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Monday, 06 July 2015

South African Foreign Policy and the UN Security Council: Assessing its Impact on the African Peace and Security Architecture

  Chris Alden
SAIIA Policy Insights No 20, June 2015

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Foreign Policy Programme

South Africa’s two terms – 2007–2008 and 2011–2012 – as a non-permanent member of the UN Security Council (UNSC) has received limited scholarly attention. And yet this is a period that saw South African foreign policy assume a truly global stature, weighing in on issues as significant as human rights in Myanmar and crises as challenging as humanitarian intervention in Libya and Syria. The controversy that accompanied the positions it adopted gave rise to a sharp critique of South African foreign policy as fundamentally hypocritical and even confused. While the South African government’s response to the issues that found their way onto the UNSC’s agenda is one way of assessing South Africa’s newly globalised foreign policy, the longer-term structural initiatives in peace and security put forward during that period are arguably a better source of understanding. In particular, South Africa’s part in promoting an enhanced role for regional organisations in provisions for regional security management is not recognised sufficiently, for both its contribution to strengthening the African Peace and Security Architecture (APSA) and, arguably, its longer-term impact on global approaches to regional security dilemmas. This policy insights paper examines the globalisation of South African foreign policy through its two-term tenure on the UNSC, focusing on its agenda for the promotion of peace and security in Africa. This agenda, which strengthened formal ties between the UNSC and the AU’s Peace and Security Council (PSC), was centred upon a revision of the relationship between regional organisations and the UN, as outlined in Chapter VIII and its expansion into the arena of security issues. It concludes with an analysis of the wider implications of these developments for the evolving capacity of APSA and the promulgation of new norms within this changing global security context.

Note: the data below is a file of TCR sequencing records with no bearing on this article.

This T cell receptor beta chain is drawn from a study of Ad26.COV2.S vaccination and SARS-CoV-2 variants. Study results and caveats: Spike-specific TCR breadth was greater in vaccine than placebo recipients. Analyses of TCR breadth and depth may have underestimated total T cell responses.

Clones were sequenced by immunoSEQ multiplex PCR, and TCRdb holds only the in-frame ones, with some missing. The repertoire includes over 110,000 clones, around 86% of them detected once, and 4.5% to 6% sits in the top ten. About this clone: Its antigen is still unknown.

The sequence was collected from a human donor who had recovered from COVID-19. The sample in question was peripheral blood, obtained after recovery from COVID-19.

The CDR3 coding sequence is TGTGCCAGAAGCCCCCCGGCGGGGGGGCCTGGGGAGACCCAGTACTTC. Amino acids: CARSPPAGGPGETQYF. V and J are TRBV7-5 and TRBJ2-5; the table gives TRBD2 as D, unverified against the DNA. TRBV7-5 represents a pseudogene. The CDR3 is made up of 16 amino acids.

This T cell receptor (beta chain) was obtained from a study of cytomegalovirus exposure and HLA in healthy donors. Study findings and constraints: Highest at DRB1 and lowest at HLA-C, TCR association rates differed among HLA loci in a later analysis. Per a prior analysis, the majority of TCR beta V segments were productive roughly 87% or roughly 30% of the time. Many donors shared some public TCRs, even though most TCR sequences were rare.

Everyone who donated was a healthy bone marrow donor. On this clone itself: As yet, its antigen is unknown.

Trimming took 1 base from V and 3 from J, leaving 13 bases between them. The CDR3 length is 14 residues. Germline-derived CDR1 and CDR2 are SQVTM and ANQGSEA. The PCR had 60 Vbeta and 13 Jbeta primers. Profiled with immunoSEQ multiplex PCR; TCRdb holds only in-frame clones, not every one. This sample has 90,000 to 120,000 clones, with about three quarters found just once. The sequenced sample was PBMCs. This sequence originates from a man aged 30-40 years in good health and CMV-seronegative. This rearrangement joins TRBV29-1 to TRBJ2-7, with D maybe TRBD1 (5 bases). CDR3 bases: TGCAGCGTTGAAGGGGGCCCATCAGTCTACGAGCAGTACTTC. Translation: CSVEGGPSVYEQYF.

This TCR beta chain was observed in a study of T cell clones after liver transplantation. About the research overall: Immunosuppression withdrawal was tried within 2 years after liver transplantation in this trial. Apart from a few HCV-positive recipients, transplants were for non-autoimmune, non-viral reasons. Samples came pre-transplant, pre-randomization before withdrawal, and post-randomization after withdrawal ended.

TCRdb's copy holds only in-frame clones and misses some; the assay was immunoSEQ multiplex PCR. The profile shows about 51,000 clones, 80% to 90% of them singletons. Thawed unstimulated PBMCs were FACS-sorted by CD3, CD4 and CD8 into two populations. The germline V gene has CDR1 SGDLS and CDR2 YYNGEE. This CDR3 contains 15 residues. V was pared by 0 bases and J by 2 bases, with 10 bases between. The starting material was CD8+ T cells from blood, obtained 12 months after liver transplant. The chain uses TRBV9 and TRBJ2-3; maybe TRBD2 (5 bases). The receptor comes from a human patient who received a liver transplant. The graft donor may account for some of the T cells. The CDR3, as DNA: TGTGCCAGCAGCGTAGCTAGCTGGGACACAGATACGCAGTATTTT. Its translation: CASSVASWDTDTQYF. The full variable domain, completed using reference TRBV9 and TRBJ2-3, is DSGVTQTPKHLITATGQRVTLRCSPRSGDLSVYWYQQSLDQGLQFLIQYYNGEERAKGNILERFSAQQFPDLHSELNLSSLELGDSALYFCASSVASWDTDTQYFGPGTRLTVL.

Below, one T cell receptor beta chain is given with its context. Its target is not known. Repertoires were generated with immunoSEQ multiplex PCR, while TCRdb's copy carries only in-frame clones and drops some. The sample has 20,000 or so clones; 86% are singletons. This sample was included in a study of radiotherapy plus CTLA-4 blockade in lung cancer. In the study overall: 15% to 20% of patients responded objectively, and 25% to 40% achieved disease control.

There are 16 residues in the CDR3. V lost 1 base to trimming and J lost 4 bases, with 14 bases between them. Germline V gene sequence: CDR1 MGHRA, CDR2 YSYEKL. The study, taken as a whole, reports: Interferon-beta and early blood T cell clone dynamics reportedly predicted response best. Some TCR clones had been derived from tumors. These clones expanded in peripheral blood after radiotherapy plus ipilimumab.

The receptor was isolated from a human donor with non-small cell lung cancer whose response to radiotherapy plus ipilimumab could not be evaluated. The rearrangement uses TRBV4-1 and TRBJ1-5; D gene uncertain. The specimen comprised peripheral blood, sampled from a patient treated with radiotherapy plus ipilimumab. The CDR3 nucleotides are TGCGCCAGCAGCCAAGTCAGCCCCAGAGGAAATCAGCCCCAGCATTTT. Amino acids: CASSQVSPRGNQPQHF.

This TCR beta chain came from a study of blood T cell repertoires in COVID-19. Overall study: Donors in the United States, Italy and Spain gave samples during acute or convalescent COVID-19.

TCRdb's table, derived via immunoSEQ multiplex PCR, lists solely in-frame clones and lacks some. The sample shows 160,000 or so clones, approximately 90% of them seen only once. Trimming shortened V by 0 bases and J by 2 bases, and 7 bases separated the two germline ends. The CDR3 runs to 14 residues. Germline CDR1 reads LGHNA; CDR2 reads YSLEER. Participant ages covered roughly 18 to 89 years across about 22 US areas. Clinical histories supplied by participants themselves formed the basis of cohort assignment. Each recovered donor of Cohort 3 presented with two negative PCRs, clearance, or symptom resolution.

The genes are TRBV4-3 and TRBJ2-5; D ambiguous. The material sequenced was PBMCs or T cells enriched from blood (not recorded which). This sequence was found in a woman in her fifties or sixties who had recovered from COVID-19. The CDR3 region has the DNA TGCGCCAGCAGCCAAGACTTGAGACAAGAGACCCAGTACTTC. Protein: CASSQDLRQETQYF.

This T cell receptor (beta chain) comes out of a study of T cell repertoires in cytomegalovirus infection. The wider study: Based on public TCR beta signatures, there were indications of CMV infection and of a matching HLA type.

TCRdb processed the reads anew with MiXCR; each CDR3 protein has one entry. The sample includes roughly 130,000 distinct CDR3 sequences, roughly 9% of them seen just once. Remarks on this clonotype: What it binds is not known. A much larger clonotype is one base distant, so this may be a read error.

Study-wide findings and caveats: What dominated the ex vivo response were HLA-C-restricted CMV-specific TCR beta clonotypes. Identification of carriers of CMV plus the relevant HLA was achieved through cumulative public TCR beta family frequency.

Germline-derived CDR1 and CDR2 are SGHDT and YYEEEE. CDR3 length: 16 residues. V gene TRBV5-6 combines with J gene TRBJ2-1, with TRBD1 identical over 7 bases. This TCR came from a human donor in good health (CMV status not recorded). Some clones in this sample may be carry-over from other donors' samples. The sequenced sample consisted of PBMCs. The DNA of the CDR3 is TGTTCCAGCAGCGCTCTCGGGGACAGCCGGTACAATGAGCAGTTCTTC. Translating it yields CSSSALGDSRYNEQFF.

Author: Chris Alden